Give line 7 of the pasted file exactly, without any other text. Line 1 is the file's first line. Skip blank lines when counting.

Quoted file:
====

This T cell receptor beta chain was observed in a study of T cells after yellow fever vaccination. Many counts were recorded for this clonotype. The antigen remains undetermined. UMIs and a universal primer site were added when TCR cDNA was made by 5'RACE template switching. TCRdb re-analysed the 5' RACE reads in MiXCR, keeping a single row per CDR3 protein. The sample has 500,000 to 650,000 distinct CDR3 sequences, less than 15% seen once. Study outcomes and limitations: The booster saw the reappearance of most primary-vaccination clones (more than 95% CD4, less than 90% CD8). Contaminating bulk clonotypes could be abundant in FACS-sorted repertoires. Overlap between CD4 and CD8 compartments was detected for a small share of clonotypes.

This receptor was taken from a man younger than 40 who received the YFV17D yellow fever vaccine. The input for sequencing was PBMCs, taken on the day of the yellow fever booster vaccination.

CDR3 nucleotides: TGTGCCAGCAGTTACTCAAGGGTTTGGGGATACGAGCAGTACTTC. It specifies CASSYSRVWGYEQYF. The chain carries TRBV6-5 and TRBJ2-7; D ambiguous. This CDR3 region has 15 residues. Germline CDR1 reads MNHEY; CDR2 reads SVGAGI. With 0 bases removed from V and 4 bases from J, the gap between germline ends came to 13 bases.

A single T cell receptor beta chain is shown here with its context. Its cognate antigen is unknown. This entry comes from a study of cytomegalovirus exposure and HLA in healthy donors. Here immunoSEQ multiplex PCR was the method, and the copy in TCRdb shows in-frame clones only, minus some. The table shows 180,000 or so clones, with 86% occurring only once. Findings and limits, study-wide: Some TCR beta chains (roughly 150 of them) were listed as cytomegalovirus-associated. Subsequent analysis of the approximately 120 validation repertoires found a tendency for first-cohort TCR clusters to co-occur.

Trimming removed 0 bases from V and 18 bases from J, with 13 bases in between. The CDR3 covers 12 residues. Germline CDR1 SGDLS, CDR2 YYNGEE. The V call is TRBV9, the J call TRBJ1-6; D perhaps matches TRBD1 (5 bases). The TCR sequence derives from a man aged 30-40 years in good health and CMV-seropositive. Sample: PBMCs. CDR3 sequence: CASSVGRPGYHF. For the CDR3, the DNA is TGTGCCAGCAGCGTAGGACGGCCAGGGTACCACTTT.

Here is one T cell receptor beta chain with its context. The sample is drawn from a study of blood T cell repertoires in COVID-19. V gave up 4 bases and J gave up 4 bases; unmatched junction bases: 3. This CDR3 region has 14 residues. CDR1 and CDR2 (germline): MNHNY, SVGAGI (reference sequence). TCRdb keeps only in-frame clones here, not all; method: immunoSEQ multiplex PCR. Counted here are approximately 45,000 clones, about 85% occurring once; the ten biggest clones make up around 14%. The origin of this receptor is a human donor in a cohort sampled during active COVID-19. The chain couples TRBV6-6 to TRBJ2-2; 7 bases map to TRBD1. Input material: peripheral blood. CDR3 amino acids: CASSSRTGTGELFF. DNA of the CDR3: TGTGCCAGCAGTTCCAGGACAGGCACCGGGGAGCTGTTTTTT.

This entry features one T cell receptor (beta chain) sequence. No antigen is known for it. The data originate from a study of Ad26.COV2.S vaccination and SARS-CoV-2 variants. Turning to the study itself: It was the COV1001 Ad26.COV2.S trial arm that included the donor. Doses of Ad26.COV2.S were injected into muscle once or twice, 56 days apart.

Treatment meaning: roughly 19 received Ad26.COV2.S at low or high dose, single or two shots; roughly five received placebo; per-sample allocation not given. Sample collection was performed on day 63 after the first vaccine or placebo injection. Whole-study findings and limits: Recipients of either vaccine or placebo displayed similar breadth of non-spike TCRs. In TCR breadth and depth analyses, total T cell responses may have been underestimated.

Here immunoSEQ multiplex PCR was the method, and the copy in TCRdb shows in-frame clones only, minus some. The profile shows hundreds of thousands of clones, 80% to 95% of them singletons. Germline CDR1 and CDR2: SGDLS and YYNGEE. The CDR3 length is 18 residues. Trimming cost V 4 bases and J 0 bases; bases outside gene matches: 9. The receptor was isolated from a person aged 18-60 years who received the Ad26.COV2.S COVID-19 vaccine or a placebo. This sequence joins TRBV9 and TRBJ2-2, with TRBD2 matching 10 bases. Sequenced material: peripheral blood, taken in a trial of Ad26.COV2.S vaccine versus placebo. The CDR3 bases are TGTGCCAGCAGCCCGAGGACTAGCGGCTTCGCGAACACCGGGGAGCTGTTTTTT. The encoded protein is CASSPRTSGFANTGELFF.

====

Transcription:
This entry features one T cell receptor (beta chain) sequence. No antigen is known for it. The data originate from a study of Ad26.COV2.S vaccination and SARS-CoV-2 variants. Turning to the study itself: It was the COV1001 Ad26.COV2.S trial arm that included the donor. Doses of Ad26.COV2.S were injected into muscle once or twice, 56 days apart.